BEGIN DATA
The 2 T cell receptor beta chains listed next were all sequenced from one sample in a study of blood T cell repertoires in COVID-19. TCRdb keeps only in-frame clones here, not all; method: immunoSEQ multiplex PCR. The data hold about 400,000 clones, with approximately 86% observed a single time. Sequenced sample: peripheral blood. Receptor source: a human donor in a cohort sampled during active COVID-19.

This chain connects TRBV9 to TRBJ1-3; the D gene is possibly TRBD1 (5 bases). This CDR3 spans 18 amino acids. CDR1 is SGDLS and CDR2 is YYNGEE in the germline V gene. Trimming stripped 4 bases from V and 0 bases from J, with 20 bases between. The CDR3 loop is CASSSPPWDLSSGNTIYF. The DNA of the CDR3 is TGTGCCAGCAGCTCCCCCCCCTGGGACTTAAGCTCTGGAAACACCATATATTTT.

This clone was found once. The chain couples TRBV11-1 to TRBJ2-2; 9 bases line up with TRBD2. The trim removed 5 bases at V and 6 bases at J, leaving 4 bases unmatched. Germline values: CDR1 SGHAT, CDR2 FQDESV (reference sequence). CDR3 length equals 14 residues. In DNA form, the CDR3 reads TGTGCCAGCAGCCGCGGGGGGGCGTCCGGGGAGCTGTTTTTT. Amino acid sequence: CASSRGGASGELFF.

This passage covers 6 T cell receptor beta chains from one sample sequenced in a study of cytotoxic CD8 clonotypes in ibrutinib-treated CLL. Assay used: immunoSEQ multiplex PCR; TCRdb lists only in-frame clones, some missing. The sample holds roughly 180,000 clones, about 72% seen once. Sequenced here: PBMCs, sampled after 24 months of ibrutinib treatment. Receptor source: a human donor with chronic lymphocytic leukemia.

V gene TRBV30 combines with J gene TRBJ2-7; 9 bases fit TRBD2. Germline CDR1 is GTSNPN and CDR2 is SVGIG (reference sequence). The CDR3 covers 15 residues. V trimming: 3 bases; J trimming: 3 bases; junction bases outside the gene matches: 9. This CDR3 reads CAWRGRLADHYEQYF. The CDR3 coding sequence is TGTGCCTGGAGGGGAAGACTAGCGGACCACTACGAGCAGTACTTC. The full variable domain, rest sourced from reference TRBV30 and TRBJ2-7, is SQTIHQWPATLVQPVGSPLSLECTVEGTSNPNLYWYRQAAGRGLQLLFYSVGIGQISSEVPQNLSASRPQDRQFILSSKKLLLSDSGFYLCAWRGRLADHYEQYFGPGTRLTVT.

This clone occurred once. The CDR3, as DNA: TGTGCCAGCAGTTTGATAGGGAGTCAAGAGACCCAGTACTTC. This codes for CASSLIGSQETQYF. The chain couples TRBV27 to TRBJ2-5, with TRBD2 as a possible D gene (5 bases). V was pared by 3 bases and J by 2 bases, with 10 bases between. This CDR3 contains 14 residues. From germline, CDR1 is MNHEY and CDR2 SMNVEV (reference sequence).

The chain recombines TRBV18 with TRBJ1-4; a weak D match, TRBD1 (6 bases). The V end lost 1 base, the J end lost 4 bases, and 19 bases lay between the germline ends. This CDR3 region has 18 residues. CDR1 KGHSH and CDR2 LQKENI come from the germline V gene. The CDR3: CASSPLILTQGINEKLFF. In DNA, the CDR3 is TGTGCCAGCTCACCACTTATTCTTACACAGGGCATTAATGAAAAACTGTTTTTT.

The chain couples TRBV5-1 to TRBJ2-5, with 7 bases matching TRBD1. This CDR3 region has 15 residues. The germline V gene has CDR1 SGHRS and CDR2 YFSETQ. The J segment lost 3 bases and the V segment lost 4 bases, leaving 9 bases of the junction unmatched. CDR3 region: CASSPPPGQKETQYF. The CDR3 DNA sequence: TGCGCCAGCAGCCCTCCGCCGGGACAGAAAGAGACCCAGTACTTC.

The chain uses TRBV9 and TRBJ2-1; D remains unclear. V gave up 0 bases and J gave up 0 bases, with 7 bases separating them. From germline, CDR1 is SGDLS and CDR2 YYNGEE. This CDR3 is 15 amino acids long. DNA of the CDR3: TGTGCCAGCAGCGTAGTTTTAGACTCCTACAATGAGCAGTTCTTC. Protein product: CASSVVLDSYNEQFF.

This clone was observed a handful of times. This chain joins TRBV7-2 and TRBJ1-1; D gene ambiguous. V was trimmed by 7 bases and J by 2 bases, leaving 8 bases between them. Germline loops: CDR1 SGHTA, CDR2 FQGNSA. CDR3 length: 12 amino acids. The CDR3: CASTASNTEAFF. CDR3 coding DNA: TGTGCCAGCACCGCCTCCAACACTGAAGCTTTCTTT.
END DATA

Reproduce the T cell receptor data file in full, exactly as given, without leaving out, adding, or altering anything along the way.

The 2 T cell receptor beta chains listed next were all sequenced from one sample in a study of blood T cell repertoires in COVID-19. TCRdb keeps only in-frame clones here, not all; method: immunoSEQ multiplex PCR. The data hold about 400,000 clones, with approximately 86% observed a single time. Sequenced sample: peripheral blood. Receptor source: a human donor in a cohort sampled during active COVID-19.

This chain connects TRBV9 to TRBJ1-3; the D gene is possibly TRBD1 (5 bases). This CDR3 spans 18 amino acids. CDR1 is SGDLS and CDR2 is YYNGEE in the germline V gene. Trimming stripped 4 bases from V and 0 bases from J, with 20 bases between. The CDR3 loop is CASSSPPWDLSSGNTIYF. The DNA of the CDR3 is TGTGCCAGCAGCTCCCCCCCCTGGGACTTAAGCTCTGGAAACACCATATATTTT.

This clone was found once. The chain couples TRBV11-1 to TRBJ2-2; 9 bases line up with TRBD2. The trim removed 5 bases at V and 6 bases at J, leaving 4 bases unmatched. Germline values: CDR1 SGHAT, CDR2 FQDESV (reference sequence). CDR3 length equals 14 residues. In DNA form, the CDR3 reads TGTGCCAGCAGCCGCGGGGGGGCGTCCGGGGAGCTGTTTTTT. Amino acid sequence: CASSRGGASGELFF.

This passage covers 6 T cell receptor beta chains from one sample sequenced in a study of cytotoxic CD8 clonotypes in ibrutinib-treated CLL. Assay used: immunoSEQ multiplex PCR; TCRdb lists only in-frame clones, some missing. The sample holds roughly 180,000 clones, about 72% seen once. Sequenced here: PBMCs, sampled after 24 months of ibrutinib treatment. Receptor source: a human donor with chronic lymphocytic leukemia.

V gene TRBV30 combines with J gene TRBJ2-7; 9 bases fit TRBD2. Germline CDR1 is GTSNPN and CDR2 is SVGIG (reference sequence). The CDR3 covers 15 residues. V trimming: 3 bases; J trimming: 3 bases; junction bases outside the gene matches: 9. This CDR3 reads CAWRGRLADHYEQYF. The CDR3 coding sequence is TGTGCCTGGAGGGGAAGACTAGCGGACCACTACGAGCAGTACTTC. The full variable domain, rest sourced from reference TRBV30 and TRBJ2-7, is SQTIHQWPATLVQPVGSPLSLECTVEGTSNPNLYWYRQAAGRGLQLLFYSVGIGQISSEVPQNLSASRPQDRQFILSSKKLLLSDSGFYLCAWRGRLADHYEQYFGPGTRLTVT.

This clone occurred once. The CDR3, as DNA: TGTGCCAGCAGTTTGATAGGGAGTCAAGAGACCCAGTACTTC. This codes for CASSLIGSQETQYF. The chain couples TRBV27 to TRBJ2-5, with TRBD2 as a possible D gene (5 bases). V was pared by 3 bases and J by 2 bases, with 10 bases between. This CDR3 contains 14 residues. From germline, CDR1 is MNHEY and CDR2 SMNVEV (reference sequence).

The chain recombines TRBV18 with TRBJ1-4; a weak D match, TRBD1 (6 bases). The V end lost 1 base, the J end lost 4 bases, and 19 bases lay between the germline ends. This CDR3 region has 18 residues. CDR1 KGHSH and CDR2 LQKENI come from the germline V gene. The CDR3: CASSPLILTQGINEKLFF. In DNA, the CDR3 is TGTGCCAGCTCACCACTTATTCTTACACAGGGCATTAATGAAAAACTGTTTTTT.

The chain couples TRBV5-1 to TRBJ2-5, with 7 bases matching TRBD1. This CDR3 region has 15 residues. The germline V gene has CDR1 SGHRS and CDR2 YFSETQ. The J segment lost 3 bases and the V segment lost 4 bases, leaving 9 bases of the junction unmatched. CDR3 region: CASSPPPGQKETQYF. The CDR3 DNA sequence: TGCGCCAGCAGCCCTCCGCCGGGACAGAAAGAGACCCAGTACTTC.

The chain uses TRBV9 and TRBJ2-1; D remains unclear. V gave up 0 bases and J gave up 0 bases, with 7 bases separating them. From germline, CDR1 is SGDLS and CDR2 YYNGEE. This CDR3 is 15 amino acids long. DNA of the CDR3: TGTGCCAGCAGCGTAGTTTTAGACTCCTACAATGAGCAGTTCTTC. Protein product: CASSVVLDSYNEQFF.

This clone was observed a handful of times. This chain joins TRBV7-2 and TRBJ1-1; D gene ambiguous. V was trimmed by 7 bases and J by 2 bases, leaving 8 bases between them. Germline loops: CDR1 SGHTA, CDR2 FQGNSA. CDR3 length: 12 amino acids. The CDR3: CASTASNTEAFF. CDR3 coding DNA: TGTGCCAGCACCGCCTCCAACACTGAAGCTTTCTTT.